There may be no limit to how long humans can live, or at least no limit that anyone has found yet, contrary to a suggestion some scientists made last year, five new studies suggest.
In April, Emma Morano, the oldest known human in the world at the time, passed away at the age of 117. Supercentenarians — people older than 110 — such as Morano and Jeanne Calment of France, who died at the record-setting age of 122 in 1997, have led scientists to wonder just how long humans can live. They refer to this concept as maximum life span.
In a study published in October in the journal Nature, Jan Vijg, a molecular geneticist at the Albert Einstein College of Medicine in New York, and his colleagues concluded that humans may have reached their maximum life span. They analyzed multiple databases containing data on how long people have lived in recent decades in many countries and found that survival rates among the oldest people in most countries had not changed since about 1980. They argued that the human maximum reported age at death had apparently generally plateaued at about 115. [Extending Life: 7 Ways to Live Past 100]
However, the findings of five new studies now strongly disagree with this prior work. "I was outraged that Nature, a journal I highly respect, would publish such a travesty," said James Vaupel, a demographer at the Max Planck Odense Center on the Biodemography of Aging in Denmark. Vaupel co-founded the International Database on Longevity, one of the databases analyzed in the previous study.
Vaupel argued that the prior work relied on an outdated version of the Gerontology Research Group's database "that lacked data for many of the years they studied. Furthermore, they analyzed maximum age at death in a year, rather than the more appropriate maximum life span attained in a year — in many years, the world’s world's oldest living person was older than the oldest person who died that year," he told Live Science. "If appropriate data from the Gerontology Research Group are used, then ... there is no sign of a looming limit to human life spans."
Siegfried Hekimi, a geneticist at McGill University in Montreal, and his colleagues similarly found no evidence that maximum human life span has stopped increasing. By analyzing trends in the life spans of the longest-living individuals from the United States, the United Kingdom, France and Japan for each year since 1968, they found that both maximum and average life spans may continue to increase far into the foreseeable future.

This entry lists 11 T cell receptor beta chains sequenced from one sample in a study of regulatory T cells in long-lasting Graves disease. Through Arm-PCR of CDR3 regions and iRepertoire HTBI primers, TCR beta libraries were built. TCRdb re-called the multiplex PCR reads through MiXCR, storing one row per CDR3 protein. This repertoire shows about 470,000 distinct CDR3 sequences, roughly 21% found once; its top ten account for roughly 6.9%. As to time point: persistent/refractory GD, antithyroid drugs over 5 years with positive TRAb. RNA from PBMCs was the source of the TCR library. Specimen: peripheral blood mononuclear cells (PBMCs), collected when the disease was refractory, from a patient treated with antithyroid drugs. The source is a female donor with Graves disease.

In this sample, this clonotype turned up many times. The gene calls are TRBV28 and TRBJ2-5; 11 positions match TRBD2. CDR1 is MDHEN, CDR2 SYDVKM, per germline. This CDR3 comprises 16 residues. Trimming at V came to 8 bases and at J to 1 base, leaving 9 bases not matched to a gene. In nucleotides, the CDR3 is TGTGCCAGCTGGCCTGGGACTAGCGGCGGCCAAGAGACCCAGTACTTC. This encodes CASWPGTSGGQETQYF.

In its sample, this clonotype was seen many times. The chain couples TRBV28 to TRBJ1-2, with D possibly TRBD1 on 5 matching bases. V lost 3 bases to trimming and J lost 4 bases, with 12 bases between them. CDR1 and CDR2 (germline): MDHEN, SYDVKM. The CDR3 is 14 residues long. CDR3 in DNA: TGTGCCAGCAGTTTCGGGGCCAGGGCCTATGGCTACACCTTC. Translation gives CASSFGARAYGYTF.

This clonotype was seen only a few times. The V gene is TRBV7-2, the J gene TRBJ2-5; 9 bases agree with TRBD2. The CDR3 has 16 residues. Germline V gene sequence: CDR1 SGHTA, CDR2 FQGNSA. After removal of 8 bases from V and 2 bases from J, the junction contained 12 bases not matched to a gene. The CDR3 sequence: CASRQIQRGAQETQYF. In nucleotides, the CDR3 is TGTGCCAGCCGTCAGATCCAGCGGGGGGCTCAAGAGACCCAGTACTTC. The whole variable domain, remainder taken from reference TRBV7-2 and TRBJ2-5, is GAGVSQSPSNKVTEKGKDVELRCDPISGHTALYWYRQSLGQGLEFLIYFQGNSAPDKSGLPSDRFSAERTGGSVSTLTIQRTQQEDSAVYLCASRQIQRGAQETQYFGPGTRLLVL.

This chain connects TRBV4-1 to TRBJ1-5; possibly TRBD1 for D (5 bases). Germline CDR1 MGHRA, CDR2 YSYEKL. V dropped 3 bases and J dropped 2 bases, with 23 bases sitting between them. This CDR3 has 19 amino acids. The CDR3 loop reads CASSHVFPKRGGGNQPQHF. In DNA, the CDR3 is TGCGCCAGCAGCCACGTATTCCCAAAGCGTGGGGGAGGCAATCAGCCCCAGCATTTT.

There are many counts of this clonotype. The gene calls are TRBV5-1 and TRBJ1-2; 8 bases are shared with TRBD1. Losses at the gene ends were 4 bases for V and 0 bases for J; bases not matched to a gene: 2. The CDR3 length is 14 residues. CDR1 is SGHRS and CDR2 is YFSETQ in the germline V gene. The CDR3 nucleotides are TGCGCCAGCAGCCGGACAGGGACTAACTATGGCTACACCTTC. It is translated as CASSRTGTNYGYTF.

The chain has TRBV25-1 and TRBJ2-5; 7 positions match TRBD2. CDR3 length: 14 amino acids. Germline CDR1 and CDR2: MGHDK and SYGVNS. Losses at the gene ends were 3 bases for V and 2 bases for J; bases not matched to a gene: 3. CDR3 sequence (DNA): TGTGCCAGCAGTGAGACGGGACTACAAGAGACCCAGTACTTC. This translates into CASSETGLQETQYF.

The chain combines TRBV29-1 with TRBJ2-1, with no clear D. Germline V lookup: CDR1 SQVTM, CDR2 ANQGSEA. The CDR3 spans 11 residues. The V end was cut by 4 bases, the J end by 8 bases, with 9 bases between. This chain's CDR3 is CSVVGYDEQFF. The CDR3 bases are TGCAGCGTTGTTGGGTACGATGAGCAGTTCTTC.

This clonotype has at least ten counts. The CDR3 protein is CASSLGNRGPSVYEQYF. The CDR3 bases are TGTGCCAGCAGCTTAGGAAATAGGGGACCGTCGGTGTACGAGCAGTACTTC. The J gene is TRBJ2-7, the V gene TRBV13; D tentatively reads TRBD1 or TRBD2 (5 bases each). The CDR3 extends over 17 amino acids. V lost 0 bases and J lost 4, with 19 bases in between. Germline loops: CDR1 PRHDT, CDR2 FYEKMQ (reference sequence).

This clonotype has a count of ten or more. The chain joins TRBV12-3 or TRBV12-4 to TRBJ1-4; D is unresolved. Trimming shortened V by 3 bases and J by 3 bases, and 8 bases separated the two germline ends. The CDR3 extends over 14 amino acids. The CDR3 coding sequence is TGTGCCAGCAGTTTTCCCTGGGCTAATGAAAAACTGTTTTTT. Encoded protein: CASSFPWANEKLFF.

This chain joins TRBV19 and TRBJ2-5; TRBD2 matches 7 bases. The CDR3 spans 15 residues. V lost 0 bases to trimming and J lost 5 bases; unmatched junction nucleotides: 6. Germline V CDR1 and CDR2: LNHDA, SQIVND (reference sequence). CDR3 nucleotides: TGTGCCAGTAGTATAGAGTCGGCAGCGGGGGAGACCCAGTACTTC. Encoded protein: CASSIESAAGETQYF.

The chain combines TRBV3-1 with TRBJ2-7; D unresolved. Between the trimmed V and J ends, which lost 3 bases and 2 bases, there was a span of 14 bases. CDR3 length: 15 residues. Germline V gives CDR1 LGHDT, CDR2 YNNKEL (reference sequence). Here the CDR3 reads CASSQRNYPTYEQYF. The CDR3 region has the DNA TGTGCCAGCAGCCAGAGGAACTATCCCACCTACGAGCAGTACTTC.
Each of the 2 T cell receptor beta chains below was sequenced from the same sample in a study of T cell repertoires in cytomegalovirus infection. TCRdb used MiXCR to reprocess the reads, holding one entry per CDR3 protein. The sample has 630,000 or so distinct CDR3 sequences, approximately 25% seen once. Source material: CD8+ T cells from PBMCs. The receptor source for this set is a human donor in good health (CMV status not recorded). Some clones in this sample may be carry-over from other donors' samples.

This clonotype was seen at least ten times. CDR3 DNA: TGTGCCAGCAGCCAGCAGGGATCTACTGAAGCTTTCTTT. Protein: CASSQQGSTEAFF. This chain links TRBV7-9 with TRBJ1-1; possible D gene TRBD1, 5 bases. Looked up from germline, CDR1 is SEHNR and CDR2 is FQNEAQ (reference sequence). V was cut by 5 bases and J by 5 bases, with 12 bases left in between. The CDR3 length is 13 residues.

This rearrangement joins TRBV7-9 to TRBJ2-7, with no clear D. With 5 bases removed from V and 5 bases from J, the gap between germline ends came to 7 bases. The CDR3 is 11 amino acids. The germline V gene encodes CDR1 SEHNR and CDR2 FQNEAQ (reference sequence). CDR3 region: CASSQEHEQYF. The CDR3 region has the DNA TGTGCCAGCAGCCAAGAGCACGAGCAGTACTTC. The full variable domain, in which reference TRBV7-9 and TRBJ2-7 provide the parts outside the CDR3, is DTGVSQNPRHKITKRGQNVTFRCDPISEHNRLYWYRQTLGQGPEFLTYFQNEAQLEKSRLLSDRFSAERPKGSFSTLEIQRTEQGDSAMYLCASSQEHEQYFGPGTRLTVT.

Maarten Rozing, a gerontology researcher at the University of Copenhagen in Denmark, and his colleagues said the authors of the previous study committed errors in their statistical analyses. "We think that the claim that human life span has reached its limit should be regarded with caution," Rozing told Live Science. "Overall taken, there are very strong arguments to believe that our life span is still increasing, and, as long as our living conditions keep on improving, there is no reason to believe that this will come to a halt in the future." [7 Ways the Mind and Body Change with Age]
Similarly, in an analysis of Japanese women, who make up a growing number of centenarians, or people over 100, Joop de Beer, a demographer at the Netherlands Interdisciplinary Demographic Institute, and his colleagues suggested that the maximum human life span may increase to 125 years by 2070. "There is no reason to expect that a limit to human life span is in sight," de Beer told Live Science. He added that two kind of criticisms can be made about the prior work: "They did not apply their method correctly," and "they did not apply the correct method."
But the researchers did caution that, although the prior work might not have presented a strong argument for a limit to maximum human life span, it does not mean such a limit does not exist. "The evidence is mixed, but at present, the balance of the evidence suggests that if there is a limit, it is above 120, perhaps much above, and perhaps there is not a limit at all," Vaupel said. "Whether or not there is a looming limit is an important scientific question."
"Average human life span is clearly increasing continuously," Hekimi said. "The failure to identify a current limit to maximum human life span suggests that the increase in average life span might continue for quite a while."
Vijg defended his team's October study. "We agree with none of the arguments put forward — sometimes because they were based on a misunderstanding, sometimes because they were plain wrong, and sometimes because we disagreed with the arguments themselves," he told Live Science.
Jay Olshansky, a biodemographer at the University of Illinois at Chicago who did not take part in either the previous work or the new studies, found the rebuttals "a bit amusing." He said the key problem with all of these arguments about maximum human life span is that, of the 108 billion or so humans ever born, "only a handful have ever lived to extreme old age beyond age 110, and it's only in recent times that the number of centenarians has risen."
"The rebuttals are mostly focused on slightly different ways of looking at the same limited data," Olshansky said. "Basically, if you tilt your head a little to the left or right and look at the same old age mortality or survival statistics for all humans, you might come to slightly different conclusions."
Future research should analyze the statistics of human aging as well as the human genome, which "will tell us whether people that have particularly long lives have a particular genetic makeup and whether this makeup changes with changes in the average life span," Hekimi said. "Carrying out such studies and finding out will take a while."
The five new studies are detailed online June 28 in the journal Nature.
Original article on Live Science.